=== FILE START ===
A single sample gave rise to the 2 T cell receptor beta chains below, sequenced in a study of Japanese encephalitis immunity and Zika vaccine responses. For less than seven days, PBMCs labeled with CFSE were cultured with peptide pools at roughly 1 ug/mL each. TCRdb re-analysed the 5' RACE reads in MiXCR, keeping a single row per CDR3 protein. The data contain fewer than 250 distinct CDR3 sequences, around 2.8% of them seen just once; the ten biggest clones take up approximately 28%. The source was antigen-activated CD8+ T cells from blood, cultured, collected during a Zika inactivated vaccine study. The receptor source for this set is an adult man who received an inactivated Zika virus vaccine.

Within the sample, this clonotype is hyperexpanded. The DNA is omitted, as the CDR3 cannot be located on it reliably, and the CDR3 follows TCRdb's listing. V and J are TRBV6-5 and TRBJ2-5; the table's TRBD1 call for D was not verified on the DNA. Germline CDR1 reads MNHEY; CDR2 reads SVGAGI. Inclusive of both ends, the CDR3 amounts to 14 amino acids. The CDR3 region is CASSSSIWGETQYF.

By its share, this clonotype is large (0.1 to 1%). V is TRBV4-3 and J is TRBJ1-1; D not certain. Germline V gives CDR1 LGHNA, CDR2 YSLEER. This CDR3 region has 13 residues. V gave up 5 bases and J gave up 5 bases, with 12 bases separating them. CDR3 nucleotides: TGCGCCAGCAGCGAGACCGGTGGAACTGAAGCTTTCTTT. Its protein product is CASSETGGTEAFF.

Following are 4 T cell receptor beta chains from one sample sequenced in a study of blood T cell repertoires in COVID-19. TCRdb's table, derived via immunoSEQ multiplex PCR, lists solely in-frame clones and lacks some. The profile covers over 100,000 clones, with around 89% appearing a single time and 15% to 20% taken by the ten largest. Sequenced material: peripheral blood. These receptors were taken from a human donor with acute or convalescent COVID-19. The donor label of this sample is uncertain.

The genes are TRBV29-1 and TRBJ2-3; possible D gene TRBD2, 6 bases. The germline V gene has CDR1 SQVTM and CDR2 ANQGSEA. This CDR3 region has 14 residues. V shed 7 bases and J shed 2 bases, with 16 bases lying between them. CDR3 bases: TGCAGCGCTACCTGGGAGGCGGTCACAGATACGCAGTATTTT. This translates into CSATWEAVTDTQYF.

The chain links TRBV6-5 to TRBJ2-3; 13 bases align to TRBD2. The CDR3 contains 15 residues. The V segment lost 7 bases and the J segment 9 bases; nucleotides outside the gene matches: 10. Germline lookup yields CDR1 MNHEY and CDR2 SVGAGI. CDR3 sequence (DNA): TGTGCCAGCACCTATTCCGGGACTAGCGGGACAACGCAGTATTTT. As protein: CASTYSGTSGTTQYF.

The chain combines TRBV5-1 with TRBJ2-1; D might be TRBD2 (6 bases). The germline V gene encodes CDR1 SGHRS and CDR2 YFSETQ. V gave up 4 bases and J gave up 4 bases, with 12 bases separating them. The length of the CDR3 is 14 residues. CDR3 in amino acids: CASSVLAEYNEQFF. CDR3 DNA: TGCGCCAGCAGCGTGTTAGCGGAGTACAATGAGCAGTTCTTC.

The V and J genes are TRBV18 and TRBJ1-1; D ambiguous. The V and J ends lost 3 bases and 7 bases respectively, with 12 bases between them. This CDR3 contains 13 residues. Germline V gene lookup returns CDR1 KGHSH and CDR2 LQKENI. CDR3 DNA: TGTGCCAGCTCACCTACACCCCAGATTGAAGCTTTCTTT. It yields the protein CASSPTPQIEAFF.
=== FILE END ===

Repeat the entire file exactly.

A single sample gave rise to the 2 T cell receptor beta chains below, sequenced in a study of Japanese encephalitis immunity and Zika vaccine responses. For less than seven days, PBMCs labeled with CFSE were cultured with peptide pools at roughly 1 ug/mL each. TCRdb re-analysed the 5' RACE reads in MiXCR, keeping a single row per CDR3 protein. The data contain fewer than 250 distinct CDR3 sequences, around 2.8% of them seen just once; the ten biggest clones take up approximately 28%. The source was antigen-activated CD8+ T cells from blood, cultured, collected during a Zika inactivated vaccine study. The receptor source for this set is an adult man who received an inactivated Zika virus vaccine.

Within the sample, this clonotype is hyperexpanded. The DNA is omitted, as the CDR3 cannot be located on it reliably, and the CDR3 follows TCRdb's listing. V and J are TRBV6-5 and TRBJ2-5; the table's TRBD1 call for D was not verified on the DNA. Germline CDR1 reads MNHEY; CDR2 reads SVGAGI. Inclusive of both ends, the CDR3 amounts to 14 amino acids. The CDR3 region is CASSSSIWGETQYF.

By its share, this clonotype is large (0.1 to 1%). V is TRBV4-3 and J is TRBJ1-1; D not certain. Germline V gives CDR1 LGHNA, CDR2 YSLEER. This CDR3 region has 13 residues. V gave up 5 bases and J gave up 5 bases, with 12 bases separating them. CDR3 nucleotides: TGCGCCAGCAGCGAGACCGGTGGAACTGAAGCTTTCTTT. Its protein product is CASSETGGTEAFF.

Following are 4 T cell receptor beta chains from one sample sequenced in a study of blood T cell repertoires in COVID-19. TCRdb's table, derived via immunoSEQ multiplex PCR, lists solely in-frame clones and lacks some. The profile covers over 100,000 clones, with around 89% appearing a single time and 15% to 20% taken by the ten largest. Sequenced material: peripheral blood. These receptors were taken from a human donor with acute or convalescent COVID-19. The donor label of this sample is uncertain.

The genes are TRBV29-1 and TRBJ2-3; possible D gene TRBD2, 6 bases. The germline V gene has CDR1 SQVTM and CDR2 ANQGSEA. This CDR3 region has 14 residues. V shed 7 bases and J shed 2 bases, with 16 bases lying between them. CDR3 bases: TGCAGCGCTACCTGGGAGGCGGTCACAGATACGCAGTATTTT. This translates into CSATWEAVTDTQYF.

The chain links TRBV6-5 to TRBJ2-3; 13 bases align to TRBD2. The CDR3 contains 15 residues. The V segment lost 7 bases and the J segment 9 bases; nucleotides outside the gene matches: 10. Germline lookup yields CDR1 MNHEY and CDR2 SVGAGI. CDR3 sequence (DNA): TGTGCCAGCACCTATTCCGGGACTAGCGGGACAACGCAGTATTTT. As protein: CASTYSGTSGTTQYF.

The chain combines TRBV5-1 with TRBJ2-1; D might be TRBD2 (6 bases). The germline V gene encodes CDR1 SGHRS and CDR2 YFSETQ. V gave up 4 bases and J gave up 4 bases, with 12 bases separating them. The length of the CDR3 is 14 residues. CDR3 in amino acids: CASSVLAEYNEQFF. CDR3 DNA: TGCGCCAGCAGCGTGTTAGCGGAGTACAATGAGCAGTTCTTC.

The V and J genes are TRBV18 and TRBJ1-1; D ambiguous. The V and J ends lost 3 bases and 7 bases respectively, with 12 bases between them. This CDR3 contains 13 residues. Germline V gene lookup returns CDR1 KGHSH and CDR2 LQKENI. CDR3 DNA: TGTGCCAGCTCACCTACACCCCAGATTGAAGCTTTCTTT. It yields the protein CASSPTPQIEAFF.